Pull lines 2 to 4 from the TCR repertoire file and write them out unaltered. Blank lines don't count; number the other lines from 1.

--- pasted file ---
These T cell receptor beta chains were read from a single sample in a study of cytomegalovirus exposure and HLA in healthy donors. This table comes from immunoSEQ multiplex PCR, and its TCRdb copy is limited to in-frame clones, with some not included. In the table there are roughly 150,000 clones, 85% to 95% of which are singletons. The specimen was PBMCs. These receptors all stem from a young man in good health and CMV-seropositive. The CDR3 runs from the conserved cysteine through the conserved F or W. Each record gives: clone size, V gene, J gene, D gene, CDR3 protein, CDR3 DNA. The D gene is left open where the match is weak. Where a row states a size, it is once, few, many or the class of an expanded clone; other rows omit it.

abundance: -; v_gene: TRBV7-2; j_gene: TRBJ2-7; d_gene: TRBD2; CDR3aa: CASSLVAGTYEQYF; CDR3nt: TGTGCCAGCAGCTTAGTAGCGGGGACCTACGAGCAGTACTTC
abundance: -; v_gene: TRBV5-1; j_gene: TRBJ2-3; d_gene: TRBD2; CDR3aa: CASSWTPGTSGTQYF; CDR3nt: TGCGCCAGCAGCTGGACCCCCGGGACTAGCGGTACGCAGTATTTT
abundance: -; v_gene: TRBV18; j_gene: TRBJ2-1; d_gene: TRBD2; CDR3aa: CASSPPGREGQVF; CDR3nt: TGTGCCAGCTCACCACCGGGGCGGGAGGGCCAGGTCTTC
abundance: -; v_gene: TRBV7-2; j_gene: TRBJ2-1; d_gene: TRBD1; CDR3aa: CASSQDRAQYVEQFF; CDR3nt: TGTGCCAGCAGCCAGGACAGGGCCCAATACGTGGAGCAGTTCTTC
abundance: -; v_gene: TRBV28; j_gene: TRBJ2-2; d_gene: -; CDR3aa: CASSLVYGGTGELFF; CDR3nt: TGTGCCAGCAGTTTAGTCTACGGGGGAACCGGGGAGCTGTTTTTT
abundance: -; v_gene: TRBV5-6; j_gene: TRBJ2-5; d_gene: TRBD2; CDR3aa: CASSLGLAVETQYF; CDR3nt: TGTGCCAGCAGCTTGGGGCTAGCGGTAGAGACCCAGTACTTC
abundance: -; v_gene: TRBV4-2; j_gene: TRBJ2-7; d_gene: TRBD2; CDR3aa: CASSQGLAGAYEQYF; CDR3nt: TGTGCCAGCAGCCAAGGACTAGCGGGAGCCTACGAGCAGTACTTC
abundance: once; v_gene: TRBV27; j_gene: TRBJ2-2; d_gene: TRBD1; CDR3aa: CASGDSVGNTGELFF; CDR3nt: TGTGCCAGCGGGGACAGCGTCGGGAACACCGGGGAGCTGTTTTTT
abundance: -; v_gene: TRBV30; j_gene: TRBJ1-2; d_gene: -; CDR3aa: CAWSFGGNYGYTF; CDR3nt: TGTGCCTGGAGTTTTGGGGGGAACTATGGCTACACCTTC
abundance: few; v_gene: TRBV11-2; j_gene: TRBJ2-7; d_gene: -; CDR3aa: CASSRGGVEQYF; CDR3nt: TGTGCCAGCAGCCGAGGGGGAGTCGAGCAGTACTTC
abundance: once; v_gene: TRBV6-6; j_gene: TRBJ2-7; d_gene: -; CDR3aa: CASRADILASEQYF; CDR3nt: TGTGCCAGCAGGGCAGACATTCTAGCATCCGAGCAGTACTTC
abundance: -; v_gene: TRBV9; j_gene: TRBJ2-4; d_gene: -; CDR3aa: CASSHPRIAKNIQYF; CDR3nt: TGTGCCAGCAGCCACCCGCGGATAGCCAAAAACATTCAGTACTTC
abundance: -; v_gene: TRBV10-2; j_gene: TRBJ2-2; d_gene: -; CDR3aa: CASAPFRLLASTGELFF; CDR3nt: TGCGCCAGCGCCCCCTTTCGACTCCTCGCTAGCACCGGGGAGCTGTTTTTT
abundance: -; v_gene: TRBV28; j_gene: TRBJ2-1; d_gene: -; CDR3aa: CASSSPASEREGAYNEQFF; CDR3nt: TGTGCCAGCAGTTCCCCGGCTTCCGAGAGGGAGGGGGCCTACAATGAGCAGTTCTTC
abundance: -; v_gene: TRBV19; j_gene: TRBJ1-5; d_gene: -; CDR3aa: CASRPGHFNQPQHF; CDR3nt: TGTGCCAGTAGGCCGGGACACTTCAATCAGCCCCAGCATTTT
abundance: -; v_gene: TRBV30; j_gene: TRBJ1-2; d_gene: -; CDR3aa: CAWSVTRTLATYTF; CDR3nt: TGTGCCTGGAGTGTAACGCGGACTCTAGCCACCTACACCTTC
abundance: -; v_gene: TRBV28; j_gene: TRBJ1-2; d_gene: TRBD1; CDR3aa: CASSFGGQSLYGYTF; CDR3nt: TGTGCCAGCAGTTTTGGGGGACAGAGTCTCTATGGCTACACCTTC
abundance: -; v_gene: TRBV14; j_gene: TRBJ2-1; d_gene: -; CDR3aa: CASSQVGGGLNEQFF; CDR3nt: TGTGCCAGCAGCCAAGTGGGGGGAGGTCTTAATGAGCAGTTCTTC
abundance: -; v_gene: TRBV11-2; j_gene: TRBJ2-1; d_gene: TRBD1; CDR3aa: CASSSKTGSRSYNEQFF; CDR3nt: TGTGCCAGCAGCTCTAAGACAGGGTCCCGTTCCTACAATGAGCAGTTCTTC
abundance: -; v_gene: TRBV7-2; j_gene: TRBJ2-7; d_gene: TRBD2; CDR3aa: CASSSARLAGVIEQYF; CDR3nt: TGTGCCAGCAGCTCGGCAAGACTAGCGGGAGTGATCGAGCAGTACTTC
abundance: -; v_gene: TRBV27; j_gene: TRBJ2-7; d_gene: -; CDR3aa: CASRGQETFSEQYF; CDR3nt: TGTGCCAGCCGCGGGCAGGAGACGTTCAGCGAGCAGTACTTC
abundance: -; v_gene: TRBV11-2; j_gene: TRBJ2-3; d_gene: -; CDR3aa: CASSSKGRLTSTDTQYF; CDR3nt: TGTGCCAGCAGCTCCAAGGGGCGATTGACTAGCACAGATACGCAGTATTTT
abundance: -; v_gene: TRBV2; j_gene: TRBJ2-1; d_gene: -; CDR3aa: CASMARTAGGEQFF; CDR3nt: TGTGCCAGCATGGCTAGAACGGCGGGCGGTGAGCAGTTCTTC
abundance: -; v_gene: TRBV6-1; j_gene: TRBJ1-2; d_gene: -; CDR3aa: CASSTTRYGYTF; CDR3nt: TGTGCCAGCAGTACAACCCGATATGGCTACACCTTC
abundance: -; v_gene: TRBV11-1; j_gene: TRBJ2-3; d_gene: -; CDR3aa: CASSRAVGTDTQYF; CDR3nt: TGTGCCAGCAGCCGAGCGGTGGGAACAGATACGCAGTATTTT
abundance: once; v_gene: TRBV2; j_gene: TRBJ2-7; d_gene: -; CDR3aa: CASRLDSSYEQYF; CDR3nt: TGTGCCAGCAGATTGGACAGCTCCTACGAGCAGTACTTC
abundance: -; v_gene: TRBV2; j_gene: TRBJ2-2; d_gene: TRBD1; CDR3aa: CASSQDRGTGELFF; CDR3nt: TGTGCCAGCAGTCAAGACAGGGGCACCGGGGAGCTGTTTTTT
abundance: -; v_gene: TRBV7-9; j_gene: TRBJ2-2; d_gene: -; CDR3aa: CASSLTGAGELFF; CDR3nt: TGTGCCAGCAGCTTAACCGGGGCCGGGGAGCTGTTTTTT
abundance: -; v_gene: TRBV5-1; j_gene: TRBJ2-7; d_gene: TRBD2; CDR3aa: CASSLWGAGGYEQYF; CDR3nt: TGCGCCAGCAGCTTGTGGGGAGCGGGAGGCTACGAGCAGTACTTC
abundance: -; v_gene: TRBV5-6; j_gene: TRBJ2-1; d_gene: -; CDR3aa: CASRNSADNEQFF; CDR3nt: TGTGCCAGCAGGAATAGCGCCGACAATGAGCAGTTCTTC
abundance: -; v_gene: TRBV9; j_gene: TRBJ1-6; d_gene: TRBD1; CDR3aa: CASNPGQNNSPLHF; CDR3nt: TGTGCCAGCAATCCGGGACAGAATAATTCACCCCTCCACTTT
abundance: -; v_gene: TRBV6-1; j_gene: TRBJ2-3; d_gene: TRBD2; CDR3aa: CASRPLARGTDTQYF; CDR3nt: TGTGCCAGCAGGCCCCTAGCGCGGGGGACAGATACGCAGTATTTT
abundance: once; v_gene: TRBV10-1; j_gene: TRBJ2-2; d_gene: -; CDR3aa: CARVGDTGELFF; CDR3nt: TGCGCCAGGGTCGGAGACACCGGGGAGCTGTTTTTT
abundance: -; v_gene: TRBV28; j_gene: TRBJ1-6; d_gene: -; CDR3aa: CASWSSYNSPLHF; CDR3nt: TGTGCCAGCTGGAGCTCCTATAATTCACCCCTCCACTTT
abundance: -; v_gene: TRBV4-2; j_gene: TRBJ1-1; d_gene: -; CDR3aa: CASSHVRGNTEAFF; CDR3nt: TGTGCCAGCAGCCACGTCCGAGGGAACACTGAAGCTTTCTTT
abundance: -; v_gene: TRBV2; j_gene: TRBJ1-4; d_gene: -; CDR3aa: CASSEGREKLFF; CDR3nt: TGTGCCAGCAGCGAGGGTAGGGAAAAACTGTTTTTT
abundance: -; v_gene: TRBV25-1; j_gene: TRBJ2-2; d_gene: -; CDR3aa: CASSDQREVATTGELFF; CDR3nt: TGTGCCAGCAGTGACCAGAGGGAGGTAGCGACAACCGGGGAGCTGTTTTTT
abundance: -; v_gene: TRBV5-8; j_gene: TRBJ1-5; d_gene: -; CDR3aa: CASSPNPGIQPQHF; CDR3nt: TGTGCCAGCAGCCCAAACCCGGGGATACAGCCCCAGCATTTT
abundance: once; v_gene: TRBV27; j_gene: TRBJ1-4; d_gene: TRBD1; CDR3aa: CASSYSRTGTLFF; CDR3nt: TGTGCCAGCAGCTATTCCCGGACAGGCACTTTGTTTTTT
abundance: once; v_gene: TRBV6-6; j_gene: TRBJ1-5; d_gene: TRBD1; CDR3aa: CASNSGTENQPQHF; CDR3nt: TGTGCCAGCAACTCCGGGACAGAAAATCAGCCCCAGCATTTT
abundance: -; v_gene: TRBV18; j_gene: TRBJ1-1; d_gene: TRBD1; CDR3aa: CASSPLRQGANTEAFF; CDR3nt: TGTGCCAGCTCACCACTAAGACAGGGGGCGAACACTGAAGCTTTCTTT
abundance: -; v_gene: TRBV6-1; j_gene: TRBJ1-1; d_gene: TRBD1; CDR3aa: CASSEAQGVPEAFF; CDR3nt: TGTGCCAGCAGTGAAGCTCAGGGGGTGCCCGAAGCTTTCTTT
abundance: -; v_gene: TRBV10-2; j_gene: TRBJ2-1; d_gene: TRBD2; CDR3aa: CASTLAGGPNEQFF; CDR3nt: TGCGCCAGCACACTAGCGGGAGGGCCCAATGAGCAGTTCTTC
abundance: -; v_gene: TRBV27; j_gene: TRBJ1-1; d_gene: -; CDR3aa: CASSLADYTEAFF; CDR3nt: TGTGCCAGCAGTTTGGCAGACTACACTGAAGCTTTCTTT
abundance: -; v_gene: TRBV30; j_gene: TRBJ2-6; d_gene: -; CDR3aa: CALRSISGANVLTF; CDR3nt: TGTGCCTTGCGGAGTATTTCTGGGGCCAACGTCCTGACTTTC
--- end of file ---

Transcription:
abundance: -; v_gene: TRBV7-2; j_gene: TRBJ2-7; d_gene: TRBD2; CDR3aa: CASSLVAGTYEQYF; CDR3nt: TGTGCCAGCAGCTTAGTAGCGGGGACCTACGAGCAGTACTTC
abundance: -; v_gene: TRBV5-1; j_gene: TRBJ2-3; d_gene: TRBD2; CDR3aa: CASSWTPGTSGTQYF; CDR3nt: TGCGCCAGCAGCTGGACCCCCGGGACTAGCGGTACGCAGTATTTT
abundance: -; v_gene: TRBV18; j_gene: TRBJ2-1; d_gene: TRBD2; CDR3aa: CASSPPGREGQVF; CDR3nt: TGTGCCAGCTCACCACCGGGGCGGGAGGGCCAGGTCTTC